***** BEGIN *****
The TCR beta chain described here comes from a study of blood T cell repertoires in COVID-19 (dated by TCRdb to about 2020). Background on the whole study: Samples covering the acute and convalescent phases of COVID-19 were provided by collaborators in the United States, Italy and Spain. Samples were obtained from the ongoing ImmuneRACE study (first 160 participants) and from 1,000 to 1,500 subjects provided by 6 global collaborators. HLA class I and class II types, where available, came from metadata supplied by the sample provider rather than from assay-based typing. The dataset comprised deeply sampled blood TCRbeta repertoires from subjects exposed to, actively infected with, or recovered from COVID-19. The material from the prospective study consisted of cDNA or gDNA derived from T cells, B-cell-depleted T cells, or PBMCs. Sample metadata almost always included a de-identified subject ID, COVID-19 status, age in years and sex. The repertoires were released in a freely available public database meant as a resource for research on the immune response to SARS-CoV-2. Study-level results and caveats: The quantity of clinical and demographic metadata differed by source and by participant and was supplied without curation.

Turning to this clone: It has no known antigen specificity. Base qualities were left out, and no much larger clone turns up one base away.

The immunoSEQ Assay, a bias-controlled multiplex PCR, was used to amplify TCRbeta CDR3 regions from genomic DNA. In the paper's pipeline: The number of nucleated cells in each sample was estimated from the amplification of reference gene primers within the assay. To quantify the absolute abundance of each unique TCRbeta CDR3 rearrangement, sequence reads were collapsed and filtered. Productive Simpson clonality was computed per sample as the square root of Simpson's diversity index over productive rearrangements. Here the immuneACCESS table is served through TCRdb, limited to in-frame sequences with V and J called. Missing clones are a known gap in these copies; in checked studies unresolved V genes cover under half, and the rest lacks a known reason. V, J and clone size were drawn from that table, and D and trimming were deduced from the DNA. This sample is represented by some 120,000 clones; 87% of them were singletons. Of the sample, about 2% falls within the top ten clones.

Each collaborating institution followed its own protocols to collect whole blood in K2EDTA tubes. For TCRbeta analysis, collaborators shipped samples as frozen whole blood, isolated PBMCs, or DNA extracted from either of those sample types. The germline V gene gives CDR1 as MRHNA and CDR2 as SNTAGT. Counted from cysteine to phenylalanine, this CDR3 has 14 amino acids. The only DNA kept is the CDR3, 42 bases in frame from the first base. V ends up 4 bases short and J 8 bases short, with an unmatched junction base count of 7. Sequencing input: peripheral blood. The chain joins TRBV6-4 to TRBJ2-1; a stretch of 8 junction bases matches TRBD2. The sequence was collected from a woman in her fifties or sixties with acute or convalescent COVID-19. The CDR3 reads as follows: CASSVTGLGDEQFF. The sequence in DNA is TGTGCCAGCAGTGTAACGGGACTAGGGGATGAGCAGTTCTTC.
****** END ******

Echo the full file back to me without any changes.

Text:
The TCR beta chain described here comes from a study of blood T cell repertoires in COVID-19 (dated by TCRdb to about 2020). Background on the whole study: Samples covering the acute and convalescent phases of COVID-19 were provided by collaborators in the United States, Italy and Spain. Samples were obtained from the ongoing ImmuneRACE study (first 160 participants) and from 1,000 to 1,500 subjects provided by 6 global collaborators. HLA class I and class II types, where available, came from metadata supplied by the sample provider rather than from assay-based typing. The dataset comprised deeply sampled blood TCRbeta repertoires from subjects exposed to, actively infected with, or recovered from COVID-19. The material from the prospective study consisted of cDNA or gDNA derived from T cells, B-cell-depleted T cells, or PBMCs. Sample metadata almost always included a de-identified subject ID, COVID-19 status, age in years and sex. The repertoires were released in a freely available public database meant as a resource for research on the immune response to SARS-CoV-2. Study-level results and caveats: The quantity of clinical and demographic metadata differed by source and by participant and was supplied without curation.

Turning to this clone: It has no known antigen specificity. Base qualities were left out, and no much larger clone turns up one base away.

The immunoSEQ Assay, a bias-controlled multiplex PCR, was used to amplify TCRbeta CDR3 regions from genomic DNA. In the paper's pipeline: The number of nucleated cells in each sample was estimated from the amplification of reference gene primers within the assay. To quantify the absolute abundance of each unique TCRbeta CDR3 rearrangement, sequence reads were collapsed and filtered. Productive Simpson clonality was computed per sample as the square root of Simpson's diversity index over productive rearrangements. Here the immuneACCESS table is served through TCRdb, limited to in-frame sequences with V and J called. Missing clones are a known gap in these copies; in checked studies unresolved V genes cover under half, and the rest lacks a known reason. V, J and clone size were drawn from that table, and D and trimming were deduced from the DNA. This sample is represented by some 120,000 clones; 87% of them were singletons. Of the sample, about 2% falls within the top ten clones.

Each collaborating institution followed its own protocols to collect whole blood in K2EDTA tubes. For TCRbeta analysis, collaborators shipped samples as frozen whole blood, isolated PBMCs, or DNA extracted from either of those sample types. The germline V gene gives CDR1 as MRHNA and CDR2 as SNTAGT. Counted from cysteine to phenylalanine, this CDR3 has 14 amino acids. The only DNA kept is the CDR3, 42 bases in frame from the first base. V ends up 4 bases short and J 8 bases short, with an unmatched junction base count of 7. Sequencing input: peripheral blood. The chain joins TRBV6-4 to TRBJ2-1; a stretch of 8 junction bases matches TRBD2. The sequence was collected from a woman in her fifties or sixties with acute or convalescent COVID-19. The CDR3 reads as follows: CASSVTGLGDEQFF. The sequence in DNA is TGTGCCAGCAGTGTAACGGGACTAGGGGATGAGCAGTTCTTC.